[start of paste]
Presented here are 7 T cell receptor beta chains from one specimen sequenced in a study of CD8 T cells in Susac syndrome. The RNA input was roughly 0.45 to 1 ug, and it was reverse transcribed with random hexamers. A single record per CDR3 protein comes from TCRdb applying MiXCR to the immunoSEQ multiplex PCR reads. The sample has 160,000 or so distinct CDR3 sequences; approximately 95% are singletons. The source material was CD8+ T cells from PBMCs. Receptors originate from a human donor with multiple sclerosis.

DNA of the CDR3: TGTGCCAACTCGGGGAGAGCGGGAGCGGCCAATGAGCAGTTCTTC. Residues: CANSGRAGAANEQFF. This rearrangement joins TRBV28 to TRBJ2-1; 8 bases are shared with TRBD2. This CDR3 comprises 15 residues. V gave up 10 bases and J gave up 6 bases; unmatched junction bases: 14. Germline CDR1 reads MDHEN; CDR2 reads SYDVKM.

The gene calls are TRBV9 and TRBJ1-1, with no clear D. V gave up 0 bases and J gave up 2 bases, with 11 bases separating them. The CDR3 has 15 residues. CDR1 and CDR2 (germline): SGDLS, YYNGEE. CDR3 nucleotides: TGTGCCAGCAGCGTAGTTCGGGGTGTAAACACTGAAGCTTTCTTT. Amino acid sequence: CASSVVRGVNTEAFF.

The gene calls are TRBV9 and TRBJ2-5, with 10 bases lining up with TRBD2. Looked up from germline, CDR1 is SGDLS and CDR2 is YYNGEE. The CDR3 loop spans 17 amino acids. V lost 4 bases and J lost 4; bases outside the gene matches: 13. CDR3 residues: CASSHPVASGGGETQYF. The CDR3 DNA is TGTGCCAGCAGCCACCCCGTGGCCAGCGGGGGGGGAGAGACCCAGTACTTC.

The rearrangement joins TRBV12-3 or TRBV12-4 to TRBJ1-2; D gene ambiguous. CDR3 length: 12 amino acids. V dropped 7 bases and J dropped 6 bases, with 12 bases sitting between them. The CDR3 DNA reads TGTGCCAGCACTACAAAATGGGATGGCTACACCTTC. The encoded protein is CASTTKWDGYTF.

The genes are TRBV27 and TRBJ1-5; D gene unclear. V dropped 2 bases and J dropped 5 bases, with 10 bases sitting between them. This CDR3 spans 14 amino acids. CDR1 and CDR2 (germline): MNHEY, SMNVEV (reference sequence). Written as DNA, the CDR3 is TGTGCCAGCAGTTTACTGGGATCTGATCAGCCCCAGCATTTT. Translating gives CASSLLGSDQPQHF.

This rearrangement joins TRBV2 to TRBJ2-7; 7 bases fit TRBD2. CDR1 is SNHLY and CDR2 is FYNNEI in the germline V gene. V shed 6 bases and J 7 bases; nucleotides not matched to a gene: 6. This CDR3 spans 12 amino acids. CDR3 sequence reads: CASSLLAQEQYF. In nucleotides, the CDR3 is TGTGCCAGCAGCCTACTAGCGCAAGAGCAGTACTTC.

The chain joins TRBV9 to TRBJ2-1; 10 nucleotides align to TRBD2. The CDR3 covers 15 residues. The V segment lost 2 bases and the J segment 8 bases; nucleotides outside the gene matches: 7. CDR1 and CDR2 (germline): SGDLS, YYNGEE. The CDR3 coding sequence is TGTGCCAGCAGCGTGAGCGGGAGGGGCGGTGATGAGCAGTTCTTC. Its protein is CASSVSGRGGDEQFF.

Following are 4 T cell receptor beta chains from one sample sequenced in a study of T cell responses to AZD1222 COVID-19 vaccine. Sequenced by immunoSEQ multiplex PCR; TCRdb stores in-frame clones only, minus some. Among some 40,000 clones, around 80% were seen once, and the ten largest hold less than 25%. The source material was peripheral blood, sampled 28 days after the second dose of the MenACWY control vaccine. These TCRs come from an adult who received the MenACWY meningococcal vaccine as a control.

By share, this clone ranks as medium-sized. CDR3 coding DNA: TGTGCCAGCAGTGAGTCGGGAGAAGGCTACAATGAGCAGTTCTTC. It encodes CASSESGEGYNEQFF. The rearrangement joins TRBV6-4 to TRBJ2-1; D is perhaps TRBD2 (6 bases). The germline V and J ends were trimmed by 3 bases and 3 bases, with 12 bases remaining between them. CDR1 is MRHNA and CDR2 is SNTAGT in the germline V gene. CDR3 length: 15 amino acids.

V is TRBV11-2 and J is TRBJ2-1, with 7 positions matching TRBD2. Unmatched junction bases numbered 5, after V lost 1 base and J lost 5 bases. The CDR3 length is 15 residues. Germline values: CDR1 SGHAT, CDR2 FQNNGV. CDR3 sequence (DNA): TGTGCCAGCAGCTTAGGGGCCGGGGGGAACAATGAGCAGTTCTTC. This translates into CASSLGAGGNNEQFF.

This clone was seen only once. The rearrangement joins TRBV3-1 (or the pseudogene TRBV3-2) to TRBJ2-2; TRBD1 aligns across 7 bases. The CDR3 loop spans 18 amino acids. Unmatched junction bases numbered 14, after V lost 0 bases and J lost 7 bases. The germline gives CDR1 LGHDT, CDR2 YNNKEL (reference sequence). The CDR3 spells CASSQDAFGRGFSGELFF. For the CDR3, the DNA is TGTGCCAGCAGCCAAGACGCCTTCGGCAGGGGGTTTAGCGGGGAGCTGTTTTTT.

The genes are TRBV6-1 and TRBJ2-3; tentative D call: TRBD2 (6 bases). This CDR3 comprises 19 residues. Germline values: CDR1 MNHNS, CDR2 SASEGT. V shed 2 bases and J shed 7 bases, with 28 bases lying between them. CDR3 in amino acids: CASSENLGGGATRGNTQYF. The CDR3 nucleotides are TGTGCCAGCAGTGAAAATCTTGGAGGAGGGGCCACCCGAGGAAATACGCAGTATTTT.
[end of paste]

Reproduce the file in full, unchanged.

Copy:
Presented here are 7 T cell receptor beta chains from one specimen sequenced in a study of CD8 T cells in Susac syndrome. The RNA input was roughly 0.45 to 1 ug, and it was reverse transcribed with random hexamers. A single record per CDR3 protein comes from TCRdb applying MiXCR to the immunoSEQ multiplex PCR reads. The sample has 160,000 or so distinct CDR3 sequences; approximately 95% are singletons. The source material was CD8+ T cells from PBMCs. Receptors originate from a human donor with multiple sclerosis.

DNA of the CDR3: TGTGCCAACTCGGGGAGAGCGGGAGCGGCCAATGAGCAGTTCTTC. Residues: CANSGRAGAANEQFF. This rearrangement joins TRBV28 to TRBJ2-1; 8 bases are shared with TRBD2. This CDR3 comprises 15 residues. V gave up 10 bases and J gave up 6 bases; unmatched junction bases: 14. Germline CDR1 reads MDHEN; CDR2 reads SYDVKM.

The gene calls are TRBV9 and TRBJ1-1, with no clear D. V gave up 0 bases and J gave up 2 bases, with 11 bases separating them. The CDR3 has 15 residues. CDR1 and CDR2 (germline): SGDLS, YYNGEE. CDR3 nucleotides: TGTGCCAGCAGCGTAGTTCGGGGTGTAAACACTGAAGCTTTCTTT. Amino acid sequence: CASSVVRGVNTEAFF.

The gene calls are TRBV9 and TRBJ2-5, with 10 bases lining up with TRBD2. Looked up from germline, CDR1 is SGDLS and CDR2 is YYNGEE. The CDR3 loop spans 17 amino acids. V lost 4 bases and J lost 4; bases outside the gene matches: 13. CDR3 residues: CASSHPVASGGGETQYF. The CDR3 DNA is TGTGCCAGCAGCCACCCCGTGGCCAGCGGGGGGGGAGAGACCCAGTACTTC.

The rearrangement joins TRBV12-3 or TRBV12-4 to TRBJ1-2; D gene ambiguous. CDR3 length: 12 amino acids. V dropped 7 bases and J dropped 6 bases, with 12 bases sitting between them. The CDR3 DNA reads TGTGCCAGCACTACAAAATGGGATGGCTACACCTTC. The encoded protein is CASTTKWDGYTF.

The genes are TRBV27 and TRBJ1-5; D gene unclear. V dropped 2 bases and J dropped 5 bases, with 10 bases sitting between them. This CDR3 spans 14 amino acids. CDR1 and CDR2 (germline): MNHEY, SMNVEV (reference sequence). Written as DNA, the CDR3 is TGTGCCAGCAGTTTACTGGGATCTGATCAGCCCCAGCATTTT. Translating gives CASSLLGSDQPQHF.

This rearrangement joins TRBV2 to TRBJ2-7; 7 bases fit TRBD2. CDR1 is SNHLY and CDR2 is FYNNEI in the germline V gene. V shed 6 bases and J 7 bases; nucleotides not matched to a gene: 6. This CDR3 spans 12 amino acids. CDR3 sequence reads: CASSLLAQEQYF. In nucleotides, the CDR3 is TGTGCCAGCAGCCTACTAGCGCAAGAGCAGTACTTC.

The chain joins TRBV9 to TRBJ2-1; 10 nucleotides align to TRBD2. The CDR3 covers 15 residues. The V segment lost 2 bases and the J segment 8 bases; nucleotides outside the gene matches: 7. CDR1 and CDR2 (germline): SGDLS, YYNGEE. The CDR3 coding sequence is TGTGCCAGCAGCGTGAGCGGGAGGGGCGGTGATGAGCAGTTCTTC. Its protein is CASSVSGRGGDEQFF.

Following are 4 T cell receptor beta chains from one sample sequenced in a study of T cell responses to AZD1222 COVID-19 vaccine. Sequenced by immunoSEQ multiplex PCR; TCRdb stores in-frame clones only, minus some. Among some 40,000 clones, around 80% were seen once, and the ten largest hold less than 25%. The source material was peripheral blood, sampled 28 days after the second dose of the MenACWY control vaccine. These TCRs come from an adult who received the MenACWY meningococcal vaccine as a control.

By share, this clone ranks as medium-sized. CDR3 coding DNA: TGTGCCAGCAGTGAGTCGGGAGAAGGCTACAATGAGCAGTTCTTC. It encodes CASSESGEGYNEQFF. The rearrangement joins TRBV6-4 to TRBJ2-1; D is perhaps TRBD2 (6 bases). The germline V and J ends were trimmed by 3 bases and 3 bases, with 12 bases remaining between them. CDR1 is MRHNA and CDR2 is SNTAGT in the germline V gene. CDR3 length: 15 amino acids.

V is TRBV11-2 and J is TRBJ2-1, with 7 positions matching TRBD2. Unmatched junction bases numbered 5, after V lost 1 base and J lost 5 bases. The CDR3 length is 15 residues. Germline values: CDR1 SGHAT, CDR2 FQNNGV. CDR3 sequence (DNA): TGTGCCAGCAGCTTAGGGGCCGGGGGGAACAATGAGCAGTTCTTC. This translates into CASSLGAGGNNEQFF.

This clone was seen only once. The rearrangement joins TRBV3-1 (or the pseudogene TRBV3-2) to TRBJ2-2; TRBD1 aligns across 7 bases. The CDR3 loop spans 18 amino acids. Unmatched junction bases numbered 14, after V lost 0 bases and J lost 7 bases. The germline gives CDR1 LGHDT, CDR2 YNNKEL (reference sequence). The CDR3 spells CASSQDAFGRGFSGELFF. For the CDR3, the DNA is TGTGCCAGCAGCCAAGACGCCTTCGGCAGGGGGTTTAGCGGGGAGCTGTTTTTT.

The genes are TRBV6-1 and TRBJ2-3; tentative D call: TRBD2 (6 bases). This CDR3 comprises 19 residues. Germline values: CDR1 MNHNS, CDR2 SASEGT. V shed 2 bases and J shed 7 bases, with 28 bases lying between them. CDR3 in amino acids: CASSENLGGGATRGNTQYF. The CDR3 nucleotides are TGTGCCAGCAGTGAAAATCTTGGAGGAGGGGCCACCCGAGGAAATACGCAGTATTTT.